Another strand of Kate’s research considers the gendered political economy of gambling regulation. Critical political economists have long used gambling to think through capitalism, but they tend to do so via analogies with casinos. Kate was interested in other, differently gendered, more vernacular gambling forms. She was especially interested in bingo, a lottery-style game popular in many parts of the world about which there is almost no academic research, and certainly not in law. Bingo has a very different demographic to casinos, being especially popular with older, working class women, and, in North America and Australia, with indigenous populations. In addition, bingo is intriguing because it is associated with mutual aid and charitable fundraising as much as, if not more than, commercial gambling in many places. Kate wanted to know what impact that mix had on regulatory priorities in different places, and what that in turn could teach us about the political economy of gambling regulation. After some pilot projects in England and Canada, in 2013 she was awarded a large ESRC grant to research the comparative regulation of bingo. Aside from their academic publications, the research team have generated a number of non-academic outputs, including a public debate about bingo regulation in the UK, and major policy report exploring Brazil, the UK, the EU, and Canada ( Kate is currently finalising a monograph on what bingo can teach us about regulating capitalism.

Kate’s current research in on the increasing role played by law within debates about gender, sexuality, and development. Working with academics in Ecuador, she has submitted a networking grant to the Global Challenges Research Fund to strengthen socio-legal research capacity on gender, sexuality, law, and development.



  • 2019: New Perspectives in Law and Development (Hart), co-written with Amanda Perry-Kessaris and Donatella Alessandrini. Kate’s chapters are on the judicialisation of gender and development, and on sexuality, law, and development.
  • 2018: Monograph on Bingo: Regulating Gender and Gambling in Everyday Life. (120,000 words). Under review.
  • 2009. Developing Partnerships: Gender, Sexuality and the Reformed World Bank (University of Minnesota Press).


  • 2018: Regulating Bodies in Canadian Bingo. Under review for a special issue on socio-legal approaches to regulating playful speculation at the Journal of Law and Social Policy (Canada).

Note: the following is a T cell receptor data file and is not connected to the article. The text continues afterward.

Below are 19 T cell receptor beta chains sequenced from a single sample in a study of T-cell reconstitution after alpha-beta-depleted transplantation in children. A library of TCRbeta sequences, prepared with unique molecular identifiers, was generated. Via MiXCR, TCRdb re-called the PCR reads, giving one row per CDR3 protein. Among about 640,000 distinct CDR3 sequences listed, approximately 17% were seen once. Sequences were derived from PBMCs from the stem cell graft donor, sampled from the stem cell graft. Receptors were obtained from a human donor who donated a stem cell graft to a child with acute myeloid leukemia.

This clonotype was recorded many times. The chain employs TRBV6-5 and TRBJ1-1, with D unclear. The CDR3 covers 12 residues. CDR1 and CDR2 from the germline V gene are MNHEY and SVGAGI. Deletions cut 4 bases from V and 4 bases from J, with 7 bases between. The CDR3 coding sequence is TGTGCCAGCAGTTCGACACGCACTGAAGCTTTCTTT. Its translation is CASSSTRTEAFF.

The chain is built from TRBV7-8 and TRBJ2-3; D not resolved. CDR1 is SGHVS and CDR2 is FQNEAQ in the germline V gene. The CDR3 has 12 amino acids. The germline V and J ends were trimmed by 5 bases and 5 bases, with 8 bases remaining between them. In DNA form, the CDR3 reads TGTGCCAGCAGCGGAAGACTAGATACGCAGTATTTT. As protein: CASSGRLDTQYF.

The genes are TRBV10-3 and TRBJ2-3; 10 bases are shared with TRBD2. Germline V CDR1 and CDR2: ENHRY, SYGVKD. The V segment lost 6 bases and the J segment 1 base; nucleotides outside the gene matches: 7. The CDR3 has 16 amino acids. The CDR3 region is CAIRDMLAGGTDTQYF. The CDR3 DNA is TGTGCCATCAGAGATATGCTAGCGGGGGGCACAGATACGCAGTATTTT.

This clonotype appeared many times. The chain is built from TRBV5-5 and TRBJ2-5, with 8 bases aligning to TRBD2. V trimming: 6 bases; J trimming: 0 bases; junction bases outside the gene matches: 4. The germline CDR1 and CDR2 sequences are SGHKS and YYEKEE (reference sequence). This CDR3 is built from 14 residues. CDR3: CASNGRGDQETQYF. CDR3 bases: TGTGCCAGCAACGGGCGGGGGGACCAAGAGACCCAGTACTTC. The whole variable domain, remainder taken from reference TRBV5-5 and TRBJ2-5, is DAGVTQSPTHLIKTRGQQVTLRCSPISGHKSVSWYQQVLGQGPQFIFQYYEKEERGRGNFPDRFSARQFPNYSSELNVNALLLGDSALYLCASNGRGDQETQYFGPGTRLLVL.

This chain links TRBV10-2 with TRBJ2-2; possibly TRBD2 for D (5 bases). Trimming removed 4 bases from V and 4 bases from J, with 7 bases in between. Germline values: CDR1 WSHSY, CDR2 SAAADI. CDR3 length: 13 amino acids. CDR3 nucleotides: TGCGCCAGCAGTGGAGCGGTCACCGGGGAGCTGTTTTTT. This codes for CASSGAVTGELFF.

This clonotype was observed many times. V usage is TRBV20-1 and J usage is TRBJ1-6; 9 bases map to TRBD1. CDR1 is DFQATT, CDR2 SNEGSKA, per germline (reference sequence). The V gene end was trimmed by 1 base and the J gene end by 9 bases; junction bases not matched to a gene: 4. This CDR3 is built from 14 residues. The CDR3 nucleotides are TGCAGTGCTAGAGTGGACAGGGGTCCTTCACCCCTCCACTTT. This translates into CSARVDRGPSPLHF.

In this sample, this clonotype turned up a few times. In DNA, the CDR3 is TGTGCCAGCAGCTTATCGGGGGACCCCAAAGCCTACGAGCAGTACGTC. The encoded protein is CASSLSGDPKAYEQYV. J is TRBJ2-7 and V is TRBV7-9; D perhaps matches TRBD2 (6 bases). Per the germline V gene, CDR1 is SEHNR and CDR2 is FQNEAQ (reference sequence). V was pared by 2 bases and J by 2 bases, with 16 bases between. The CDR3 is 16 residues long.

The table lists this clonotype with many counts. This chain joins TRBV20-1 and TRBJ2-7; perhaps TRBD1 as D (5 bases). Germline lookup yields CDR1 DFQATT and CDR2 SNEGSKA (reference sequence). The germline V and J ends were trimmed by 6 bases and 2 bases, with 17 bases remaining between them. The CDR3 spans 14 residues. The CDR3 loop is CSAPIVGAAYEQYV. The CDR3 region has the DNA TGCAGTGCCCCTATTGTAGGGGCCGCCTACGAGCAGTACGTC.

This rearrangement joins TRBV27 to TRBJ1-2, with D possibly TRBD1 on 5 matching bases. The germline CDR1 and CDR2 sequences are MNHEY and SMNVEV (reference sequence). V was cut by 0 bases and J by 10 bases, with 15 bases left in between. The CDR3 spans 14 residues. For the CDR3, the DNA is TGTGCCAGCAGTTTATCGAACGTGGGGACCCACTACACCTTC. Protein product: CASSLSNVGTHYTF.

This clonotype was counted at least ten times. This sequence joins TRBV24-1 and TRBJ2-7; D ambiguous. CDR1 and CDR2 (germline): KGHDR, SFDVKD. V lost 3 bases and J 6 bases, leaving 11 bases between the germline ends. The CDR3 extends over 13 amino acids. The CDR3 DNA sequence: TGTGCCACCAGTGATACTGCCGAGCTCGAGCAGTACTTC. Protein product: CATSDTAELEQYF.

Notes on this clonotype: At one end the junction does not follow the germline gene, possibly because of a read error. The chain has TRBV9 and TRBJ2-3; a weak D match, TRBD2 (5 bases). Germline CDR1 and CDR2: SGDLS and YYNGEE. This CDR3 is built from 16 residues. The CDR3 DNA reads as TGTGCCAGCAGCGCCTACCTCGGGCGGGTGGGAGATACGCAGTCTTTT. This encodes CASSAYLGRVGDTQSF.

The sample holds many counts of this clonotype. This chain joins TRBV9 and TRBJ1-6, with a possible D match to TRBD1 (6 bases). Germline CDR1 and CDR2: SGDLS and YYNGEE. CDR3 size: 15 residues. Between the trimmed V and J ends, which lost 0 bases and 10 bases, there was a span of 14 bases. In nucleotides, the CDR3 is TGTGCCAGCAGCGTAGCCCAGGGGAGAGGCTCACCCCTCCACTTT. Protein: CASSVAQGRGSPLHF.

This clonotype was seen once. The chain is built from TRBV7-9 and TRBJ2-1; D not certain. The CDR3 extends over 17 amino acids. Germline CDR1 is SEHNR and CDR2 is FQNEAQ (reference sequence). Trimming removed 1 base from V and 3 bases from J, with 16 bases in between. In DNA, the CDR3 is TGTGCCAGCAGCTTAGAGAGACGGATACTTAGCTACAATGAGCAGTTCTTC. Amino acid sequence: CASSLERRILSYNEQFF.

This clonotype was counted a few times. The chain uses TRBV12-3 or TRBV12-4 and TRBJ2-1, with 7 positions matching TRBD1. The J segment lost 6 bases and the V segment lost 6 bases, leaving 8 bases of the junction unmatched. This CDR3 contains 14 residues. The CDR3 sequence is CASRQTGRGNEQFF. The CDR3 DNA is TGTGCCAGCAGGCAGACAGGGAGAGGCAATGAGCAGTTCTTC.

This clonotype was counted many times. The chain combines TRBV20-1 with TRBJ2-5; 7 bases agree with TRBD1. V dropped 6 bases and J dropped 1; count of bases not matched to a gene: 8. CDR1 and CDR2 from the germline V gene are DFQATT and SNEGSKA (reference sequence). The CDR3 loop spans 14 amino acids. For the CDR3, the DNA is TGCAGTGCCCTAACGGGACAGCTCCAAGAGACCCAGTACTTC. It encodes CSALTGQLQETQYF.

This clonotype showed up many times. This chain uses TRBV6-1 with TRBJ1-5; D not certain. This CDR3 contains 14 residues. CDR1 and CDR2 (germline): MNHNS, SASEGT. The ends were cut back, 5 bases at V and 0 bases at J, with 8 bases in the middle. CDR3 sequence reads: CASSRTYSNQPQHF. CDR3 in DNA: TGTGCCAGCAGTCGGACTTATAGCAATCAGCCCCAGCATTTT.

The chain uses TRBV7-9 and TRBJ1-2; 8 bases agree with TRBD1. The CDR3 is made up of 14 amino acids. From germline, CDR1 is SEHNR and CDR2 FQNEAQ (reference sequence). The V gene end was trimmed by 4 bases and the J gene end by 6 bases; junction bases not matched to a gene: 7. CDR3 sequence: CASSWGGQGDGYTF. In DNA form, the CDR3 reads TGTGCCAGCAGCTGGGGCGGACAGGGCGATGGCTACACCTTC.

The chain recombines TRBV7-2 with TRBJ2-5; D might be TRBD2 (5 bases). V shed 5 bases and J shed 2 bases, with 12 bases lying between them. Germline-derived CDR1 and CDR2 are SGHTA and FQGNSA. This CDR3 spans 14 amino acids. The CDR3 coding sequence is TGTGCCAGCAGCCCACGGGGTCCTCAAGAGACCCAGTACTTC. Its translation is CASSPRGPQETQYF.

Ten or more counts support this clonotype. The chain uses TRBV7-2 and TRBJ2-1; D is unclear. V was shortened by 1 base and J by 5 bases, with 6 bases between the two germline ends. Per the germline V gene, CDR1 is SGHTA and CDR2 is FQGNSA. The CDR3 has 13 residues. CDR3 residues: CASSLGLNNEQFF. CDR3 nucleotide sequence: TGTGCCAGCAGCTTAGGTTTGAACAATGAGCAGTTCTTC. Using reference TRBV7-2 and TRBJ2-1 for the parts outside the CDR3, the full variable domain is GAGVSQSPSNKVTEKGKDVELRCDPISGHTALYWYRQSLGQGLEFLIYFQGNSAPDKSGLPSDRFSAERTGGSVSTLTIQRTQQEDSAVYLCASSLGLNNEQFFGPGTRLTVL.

• 2016. Bingo Regulation and the Feminist Political Economy of Everyday Gambling. Globalizations 13.6: 801-814. Re-published as a chapter in Feminist Political Economies of the Everyday (Routledge, 2017).
  • 2016. Letting the right ones in: Whitelists, jurisdictional reputation, and the racial dynamics of online gambling regulation. Environment and Planning D 34.1: 30-47.
  • 2015. Regulating Volunteers: Lessons from the Bingo Halls. Law and Social Inquiry 40.2: 461-490.
  • 2011. Getting the bingo hall back again? Gambling law reform, economic regeneration, and the gendered limits of ‘casino capitalism.’ Social and Legal Studies 20.3: 369-388.
  • 2010. Feminists Theorize International Political Economy: The State of the Field. Signs: Journal of Women in Culture and Society, 36 (1). p. 1-18. Co-written with Shirin Rai.
  • 2010. Doing Business with the Ladies: Gender, Legal Reform, and Entrepreneurship in the International Finance Corporation. Labor, Capital and Society 42.1.
  • 2009. Gender and Institutional Strengthening: The World Bank’s Policy Record. Contemporary Politics 15.2: 197-214.
  • 2008: Holding It Together in a Crisis: Family Strengthening and Embedding Neoliberalism. IDS Bulletin39.6: 60-66.
  • 2008. Social Rights and Gender Justice in the Neoliberal Moment: A Conversation about Welfare, and Transnational Politics. An Interview with Nancy Fraser by Kate Bedford. Feminist Theory 9.2: 225-245. This piece has been republished in Chinese.
  • 2007. The Imperative of Male Inclusion: How Institutional Context Influences World Bank Gender Policy. International Feminist Journal of Politics, 9:3: 289-311.